5. Think about protein, healthy fat and fiber-rich carbs. Stop thinking about calories, and start thinking about what matters – fat, fiber-rich carbs and protein. Fat and fiber both slow down that rush of sugar that comes from eating carbs, thus lessening the insulin response and causing less sugar to be stored as fat. Protein keeps us full, and it also supports lean muscle tissue, which in turn revs up our fat burners. Healthy fat is also a key player in maintaining a healthy metabolism and does not trigger an insulin response. AKA – fat doesn’t make us fat. So, when I say I still eat foods like certain types of rice and pasta, I’m always eating these foods with lots of protein, healthy fat and other fiber-rich carbs (aka vegetables) along with it to ease the release of sugar into my blood. And, I’m eating these types of foods in very moderate amounts.

6. Quality over quantity. This is my final and most important reason why calories are stupid. Quality food trumps number of calories every. single. time. Look guys, this post isn’t titled “calories don’t count” or “calories aren’t real.” They are real and they do count. But they don’t count nearly as much as eating quality food. If you consistently stuff yourself until you nearly throw up eating chicken breasts, you’re probably going to gain weight. But why the f*ck would you do that? No one does that. That’s something you do with Doritos because Doritos are made of refined carbohydrates and the more we eat them, the more we crave them. Plus, I’m fairly certain Doritos are sprinkled with crack.

So, how has counting calories become the mainstream way to lose weight?

Two words: Food Industry.

As long as we believe “everything in moderation!” and “as long as it fits in your daily calorie goal”, the food industry wins. Of course they want us to think that those 100 calorie snack packs are good for us because they’re low calorie.

Of course Coca-Cola wants us to think that sugar water can be a part of a balanced diet. These companies have far more money than the scientists that disprove their messages every day, so we don’t hear them. But now you know. Quit counting and knit a sweater or something.

Are you shook?

If you’re like “holy sh*t, Megan, this makes so much sense, tell me more, tell me more…”

I want you to LIVE. Counting calories and spending all your time in the kitchen sucks, and it’s really the entire reason I created the 30-Day Metabolism Makeover.

Let me tell you, forgetting your calorie counting app and applying science to your diet instead of math is FREEING. And it WORKS. And as much as it’s a catch-phrase these days, it really is a lifestyle. It allows an incredible amount of flexibility in your diet and your life. Also, definitely check out PHFF! Healthy Eating is Stupid Easy and The Blood Sugar Diet for more goodies on this topic.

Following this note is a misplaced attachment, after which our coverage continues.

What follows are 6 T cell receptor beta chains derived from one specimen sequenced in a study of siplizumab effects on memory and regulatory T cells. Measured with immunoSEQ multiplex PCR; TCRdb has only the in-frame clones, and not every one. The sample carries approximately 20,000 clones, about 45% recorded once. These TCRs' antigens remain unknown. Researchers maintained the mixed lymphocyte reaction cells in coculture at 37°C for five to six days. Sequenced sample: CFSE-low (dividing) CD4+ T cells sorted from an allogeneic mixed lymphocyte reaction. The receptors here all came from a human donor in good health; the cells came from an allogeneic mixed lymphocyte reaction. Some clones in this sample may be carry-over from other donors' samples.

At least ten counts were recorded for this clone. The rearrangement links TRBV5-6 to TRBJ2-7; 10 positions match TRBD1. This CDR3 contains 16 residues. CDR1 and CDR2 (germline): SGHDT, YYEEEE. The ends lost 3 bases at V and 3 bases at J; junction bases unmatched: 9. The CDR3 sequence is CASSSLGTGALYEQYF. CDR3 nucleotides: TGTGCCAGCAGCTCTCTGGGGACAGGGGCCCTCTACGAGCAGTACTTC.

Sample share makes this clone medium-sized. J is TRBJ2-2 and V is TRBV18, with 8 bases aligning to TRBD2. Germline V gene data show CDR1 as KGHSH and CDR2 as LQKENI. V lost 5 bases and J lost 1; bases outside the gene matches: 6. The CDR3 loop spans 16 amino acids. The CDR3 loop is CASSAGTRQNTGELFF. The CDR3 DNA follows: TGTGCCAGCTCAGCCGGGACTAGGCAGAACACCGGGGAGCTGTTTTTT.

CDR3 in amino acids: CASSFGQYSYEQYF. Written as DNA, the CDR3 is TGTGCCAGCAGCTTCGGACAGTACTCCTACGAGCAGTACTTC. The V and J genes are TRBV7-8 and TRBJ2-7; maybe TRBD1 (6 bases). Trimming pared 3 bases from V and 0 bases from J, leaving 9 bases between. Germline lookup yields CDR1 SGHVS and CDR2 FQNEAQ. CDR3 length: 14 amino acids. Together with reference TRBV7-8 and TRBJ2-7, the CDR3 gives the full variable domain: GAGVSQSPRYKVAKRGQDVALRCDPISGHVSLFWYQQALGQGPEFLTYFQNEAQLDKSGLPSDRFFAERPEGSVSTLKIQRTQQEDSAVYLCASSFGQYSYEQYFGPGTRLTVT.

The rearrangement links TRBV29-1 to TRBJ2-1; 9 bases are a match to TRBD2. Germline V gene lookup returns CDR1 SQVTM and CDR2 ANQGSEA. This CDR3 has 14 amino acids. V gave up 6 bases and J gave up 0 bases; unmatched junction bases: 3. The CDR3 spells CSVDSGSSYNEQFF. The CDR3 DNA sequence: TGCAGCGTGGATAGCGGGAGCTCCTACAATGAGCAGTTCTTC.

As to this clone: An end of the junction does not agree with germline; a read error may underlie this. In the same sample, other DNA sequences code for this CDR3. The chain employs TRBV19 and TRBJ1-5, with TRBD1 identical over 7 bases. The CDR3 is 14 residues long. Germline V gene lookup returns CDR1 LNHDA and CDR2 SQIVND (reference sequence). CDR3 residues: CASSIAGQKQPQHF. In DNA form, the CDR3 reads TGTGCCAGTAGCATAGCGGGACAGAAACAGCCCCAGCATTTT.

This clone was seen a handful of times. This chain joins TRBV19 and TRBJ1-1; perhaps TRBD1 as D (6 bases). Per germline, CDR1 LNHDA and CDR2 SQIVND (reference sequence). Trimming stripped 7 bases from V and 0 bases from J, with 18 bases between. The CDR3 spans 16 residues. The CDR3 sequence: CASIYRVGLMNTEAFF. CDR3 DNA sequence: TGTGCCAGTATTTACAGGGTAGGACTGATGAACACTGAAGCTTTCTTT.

And while you’re at it, download our FREE guide: “5 Healthy Habits to Break to Lose Weight.”

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  1. Pragati says:

    GREAT article! I love it. It’s so important to realize that all calories are not created equal.

  2. Alyssa says:

    This article is so perfect!

  3. Rene says:

    You killed it with this one, Meg. I never look at calories anymore, just sugar content.

  4. Meghan says:

    Amazing Article.

  5. Travis says:

    As a diabetic, everything you said makes a lot of sense. Great article.

  6. Steven says:

    You make the comment about people who “Yo-Yo” diet putting the pounds back on, that’s because from experience they generally don’t tend to stick to their exercise routine whilst also looking at what they eat. The world is full of people who follow these “get ripped quick” plans and expect things to happen overnight and then when it doesn’t they just go back to their old sedentary lives and it puts them at square one.
    I doubt the pounds you put on was ALL fat either, refined carbs make our body hold onto more glycogen which leads to excess water weight. I get that you’re trying to encourage people to eat more healthily but there’s a reason that IIFYM is popular with some of the biggest sportstars and fitness models worldwide.

    • Steven – so first of all, great comments. I absolutely agree with everything you’ve said. I think dieting in general is awful (maybe my next post is “dieting is stupid”) and unless you adopt a lifestyle, it’s nearly impossible to maintain a weight loss. And yes, actually every gram of carbohydrate holds 4 grams of water – cutting carbs flushes water almost immediately. But, an excess of carbs over and over throughout the day continuously triggers rushes of insulin which as I’m sure you know, means fat storage in most people. And you’re right – I’m just trying to encourage people to eat healthier (and quit counting shit) and cut out the garbage.